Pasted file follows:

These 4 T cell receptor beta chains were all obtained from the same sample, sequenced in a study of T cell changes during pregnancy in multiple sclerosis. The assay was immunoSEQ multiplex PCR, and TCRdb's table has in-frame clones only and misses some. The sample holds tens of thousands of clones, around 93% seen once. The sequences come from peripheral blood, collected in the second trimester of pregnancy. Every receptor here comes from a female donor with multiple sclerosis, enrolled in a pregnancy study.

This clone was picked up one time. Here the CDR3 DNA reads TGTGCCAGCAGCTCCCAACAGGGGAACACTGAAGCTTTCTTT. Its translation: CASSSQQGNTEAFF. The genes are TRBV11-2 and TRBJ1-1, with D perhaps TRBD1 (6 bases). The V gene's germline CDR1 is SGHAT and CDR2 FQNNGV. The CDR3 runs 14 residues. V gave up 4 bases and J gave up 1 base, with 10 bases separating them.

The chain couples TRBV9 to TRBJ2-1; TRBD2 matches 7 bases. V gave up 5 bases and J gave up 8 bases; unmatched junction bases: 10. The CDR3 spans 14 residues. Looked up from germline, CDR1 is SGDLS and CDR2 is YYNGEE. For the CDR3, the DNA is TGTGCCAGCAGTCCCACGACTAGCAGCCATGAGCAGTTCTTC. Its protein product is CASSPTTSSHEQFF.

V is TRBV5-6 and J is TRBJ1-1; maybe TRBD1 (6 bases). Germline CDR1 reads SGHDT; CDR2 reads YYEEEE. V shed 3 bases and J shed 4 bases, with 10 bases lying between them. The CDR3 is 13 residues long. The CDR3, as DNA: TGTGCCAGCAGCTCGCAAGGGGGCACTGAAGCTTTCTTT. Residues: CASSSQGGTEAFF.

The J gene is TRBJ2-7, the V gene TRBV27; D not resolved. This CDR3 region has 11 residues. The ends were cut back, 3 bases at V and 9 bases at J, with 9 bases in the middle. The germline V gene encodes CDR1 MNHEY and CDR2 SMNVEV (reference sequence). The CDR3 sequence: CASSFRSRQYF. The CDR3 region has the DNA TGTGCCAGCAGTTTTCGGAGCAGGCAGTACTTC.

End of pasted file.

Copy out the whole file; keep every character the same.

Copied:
These 4 T cell receptor beta chains were all obtained from the same sample, sequenced in a study of T cell changes during pregnancy in multiple sclerosis. The assay was immunoSEQ multiplex PCR, and TCRdb's table has in-frame clones only and misses some. The sample holds tens of thousands of clones, around 93% seen once. The sequences come from peripheral blood, collected in the second trimester of pregnancy. Every receptor here comes from a female donor with multiple sclerosis, enrolled in a pregnancy study.

This clone was picked up one time. Here the CDR3 DNA reads TGTGCCAGCAGCTCCCAACAGGGGAACACTGAAGCTTTCTTT. Its translation: CASSSQQGNTEAFF. The genes are TRBV11-2 and TRBJ1-1, with D perhaps TRBD1 (6 bases). The V gene's germline CDR1 is SGHAT and CDR2 FQNNGV. The CDR3 runs 14 residues. V gave up 4 bases and J gave up 1 base, with 10 bases separating them.

The chain couples TRBV9 to TRBJ2-1; TRBD2 matches 7 bases. V gave up 5 bases and J gave up 8 bases; unmatched junction bases: 10. The CDR3 spans 14 residues. Looked up from germline, CDR1 is SGDLS and CDR2 is YYNGEE. For the CDR3, the DNA is TGTGCCAGCAGTCCCACGACTAGCAGCCATGAGCAGTTCTTC. Its protein product is CASSPTTSSHEQFF.

V is TRBV5-6 and J is TRBJ1-1; maybe TRBD1 (6 bases). Germline CDR1 reads SGHDT; CDR2 reads YYEEEE. V shed 3 bases and J shed 4 bases, with 10 bases lying between them. The CDR3 is 13 residues long. The CDR3, as DNA: TGTGCCAGCAGCTCGCAAGGGGGCACTGAAGCTTTCTTT. Residues: CASSSQGGTEAFF.

The J gene is TRBJ2-7, the V gene TRBV27; D not resolved. This CDR3 region has 11 residues. The ends were cut back, 3 bases at V and 9 bases at J, with 9 bases in the middle. The germline V gene encodes CDR1 MNHEY and CDR2 SMNVEV (reference sequence). The CDR3 sequence: CASSFRSRQYF. The CDR3 region has the DNA TGTGCCAGCAGTTTTCGGAGCAGGCAGTACTTC.